It was half-term and I was in Paris. Wandering through the Jardin des Plantes on a chilly Monday morning I wondered what to do. Hitch a ride on the Dodo manège? Or join outdoor tai chi to warm up?
But a trainee Alexander teacher never sleeps. The siren call of skeletons sang out from the nearby Gallery of Comparative Anatomy and Paleontology. The lure of bones was too strong and I stepped inside.
Over 600 skeletons came at me in a stampede as I walked in. It’s hard to believe these animals are long dead – they arrived in Paris in the 18th and 19th centuries, brought back by French explorers from overseas expeditions. Many lived in the nearby Menagerie and eventually the collection formed the basis for the study of comparative anatomy, then in its infancy.
The layout and display seem little changed since the gallery opened to the public in 1898, but it’s surprisingly light and full of life. Parisian children on half-term visits seemed content to wander, point and discover as they moved from hippo to giraffe, gorilla to whale or headed for the heavier bones of the fossil gallery upstairs.
At first I was overwhelmed. But as I spent more time among the bones, I saw the value of a collection like this. It’s entertaining and quirky, but it also forces you to compare and contrast and think for yourself. What are the differences between species, between modern and prehistoric, young and adult and ultimately between animal and human? I haven’t got the answers, but the questions are still ringing in my head and the impact of being with so many skeletons in one huge room will remain with me. I now have a clearer sense of how important bones are in providing structure, alignment and internal space. They give the framework for life and dynamic movement, and maybe that’s why it was so cheerful and full of energy and the children were so absorbed and engaged.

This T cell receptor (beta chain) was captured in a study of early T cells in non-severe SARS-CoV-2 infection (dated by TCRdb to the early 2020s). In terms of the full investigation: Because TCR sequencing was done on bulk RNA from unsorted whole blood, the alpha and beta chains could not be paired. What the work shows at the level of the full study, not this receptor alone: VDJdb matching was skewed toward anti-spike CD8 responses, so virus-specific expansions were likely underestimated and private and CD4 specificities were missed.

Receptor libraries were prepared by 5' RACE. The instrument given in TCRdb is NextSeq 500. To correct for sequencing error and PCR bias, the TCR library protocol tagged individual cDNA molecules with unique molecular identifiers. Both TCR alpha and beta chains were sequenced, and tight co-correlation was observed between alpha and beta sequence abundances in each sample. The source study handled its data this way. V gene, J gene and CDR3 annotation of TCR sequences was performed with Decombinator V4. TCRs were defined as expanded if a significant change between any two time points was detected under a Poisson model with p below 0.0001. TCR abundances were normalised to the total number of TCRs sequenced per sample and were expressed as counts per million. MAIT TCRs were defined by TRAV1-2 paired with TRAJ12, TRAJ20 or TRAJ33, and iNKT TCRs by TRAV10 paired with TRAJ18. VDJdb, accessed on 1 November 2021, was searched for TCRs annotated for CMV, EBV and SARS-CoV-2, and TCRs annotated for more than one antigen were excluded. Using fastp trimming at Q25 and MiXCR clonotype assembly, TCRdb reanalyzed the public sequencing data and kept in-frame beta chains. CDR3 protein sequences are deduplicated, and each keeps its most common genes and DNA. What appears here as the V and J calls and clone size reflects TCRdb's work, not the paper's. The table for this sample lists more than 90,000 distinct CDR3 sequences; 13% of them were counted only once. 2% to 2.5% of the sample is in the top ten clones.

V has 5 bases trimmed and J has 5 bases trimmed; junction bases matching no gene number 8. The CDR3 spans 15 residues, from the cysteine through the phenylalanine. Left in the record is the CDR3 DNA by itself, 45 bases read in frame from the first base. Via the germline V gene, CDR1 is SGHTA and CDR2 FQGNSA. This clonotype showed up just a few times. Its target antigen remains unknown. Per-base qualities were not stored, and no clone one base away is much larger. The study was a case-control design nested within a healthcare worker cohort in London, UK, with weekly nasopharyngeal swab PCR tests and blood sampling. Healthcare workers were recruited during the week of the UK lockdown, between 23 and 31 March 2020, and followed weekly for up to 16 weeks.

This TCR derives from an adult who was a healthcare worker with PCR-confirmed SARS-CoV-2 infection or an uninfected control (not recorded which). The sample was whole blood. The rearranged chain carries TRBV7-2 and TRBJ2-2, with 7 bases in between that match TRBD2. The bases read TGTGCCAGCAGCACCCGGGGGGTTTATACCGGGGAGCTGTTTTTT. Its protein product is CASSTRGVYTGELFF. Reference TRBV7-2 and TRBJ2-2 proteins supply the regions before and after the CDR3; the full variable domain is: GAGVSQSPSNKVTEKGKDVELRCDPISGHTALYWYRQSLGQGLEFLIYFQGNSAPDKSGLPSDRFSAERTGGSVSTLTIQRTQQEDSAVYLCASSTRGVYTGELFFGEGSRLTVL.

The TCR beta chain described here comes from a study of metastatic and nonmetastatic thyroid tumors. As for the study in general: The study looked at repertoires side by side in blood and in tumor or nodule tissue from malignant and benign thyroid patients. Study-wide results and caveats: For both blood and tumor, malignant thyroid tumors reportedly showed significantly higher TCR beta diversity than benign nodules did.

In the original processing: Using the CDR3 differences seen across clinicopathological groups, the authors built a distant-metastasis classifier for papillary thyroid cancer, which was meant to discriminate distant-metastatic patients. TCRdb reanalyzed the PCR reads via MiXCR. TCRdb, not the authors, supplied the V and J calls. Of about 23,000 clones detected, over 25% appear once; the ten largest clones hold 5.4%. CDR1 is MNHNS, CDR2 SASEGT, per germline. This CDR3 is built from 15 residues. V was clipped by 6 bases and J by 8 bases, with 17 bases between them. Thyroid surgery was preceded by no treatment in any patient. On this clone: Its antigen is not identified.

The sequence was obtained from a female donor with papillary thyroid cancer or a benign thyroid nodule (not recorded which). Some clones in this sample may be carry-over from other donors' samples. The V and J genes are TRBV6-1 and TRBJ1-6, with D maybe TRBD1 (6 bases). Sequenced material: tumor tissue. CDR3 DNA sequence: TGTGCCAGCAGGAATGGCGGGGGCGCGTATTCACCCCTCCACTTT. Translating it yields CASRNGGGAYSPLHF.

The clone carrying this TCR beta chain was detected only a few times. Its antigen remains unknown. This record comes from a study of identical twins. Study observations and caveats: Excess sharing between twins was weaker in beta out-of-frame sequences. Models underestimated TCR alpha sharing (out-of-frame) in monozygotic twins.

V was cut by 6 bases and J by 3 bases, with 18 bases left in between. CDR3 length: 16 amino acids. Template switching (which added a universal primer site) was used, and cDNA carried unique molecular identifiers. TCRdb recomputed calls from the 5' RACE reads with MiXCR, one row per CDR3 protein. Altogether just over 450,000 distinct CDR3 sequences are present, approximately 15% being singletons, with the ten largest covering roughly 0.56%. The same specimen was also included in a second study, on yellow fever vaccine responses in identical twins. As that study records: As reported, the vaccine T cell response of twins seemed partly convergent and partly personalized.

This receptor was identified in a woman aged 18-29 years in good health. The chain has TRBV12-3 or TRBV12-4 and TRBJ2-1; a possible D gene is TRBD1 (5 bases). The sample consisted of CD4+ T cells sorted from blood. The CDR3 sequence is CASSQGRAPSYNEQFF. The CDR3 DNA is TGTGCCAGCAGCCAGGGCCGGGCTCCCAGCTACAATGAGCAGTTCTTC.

There wasn’t just science on offer but art too. All the displays had historical and anatomical value, but there was also beauty in their form and arrangement. And it was artists, not anatomists, who first used the écorché standing at the entrance – a model of a flayed human body produced to help understand muscles and how they work. The one here was made for art students in Aix-en-Provence in 1758.
Further on the arteries of the brain were as much an artwork as a scientific specimen.
And in 2016 the artist Quentin Garel made twelve giant animal skulls from wood and bronze, hiding them in the mass of skeletons for visitors to discover. It was difficult to tell if they were still there or not.
Lunchtime approached. The attraction of the animals began to fade and it was time to go. There was one last treat on my way out – Garel’s giant whale vertebra still sits in the gardens outside. Like the gallery itself, it was the perfect French marriage of art, science and delight.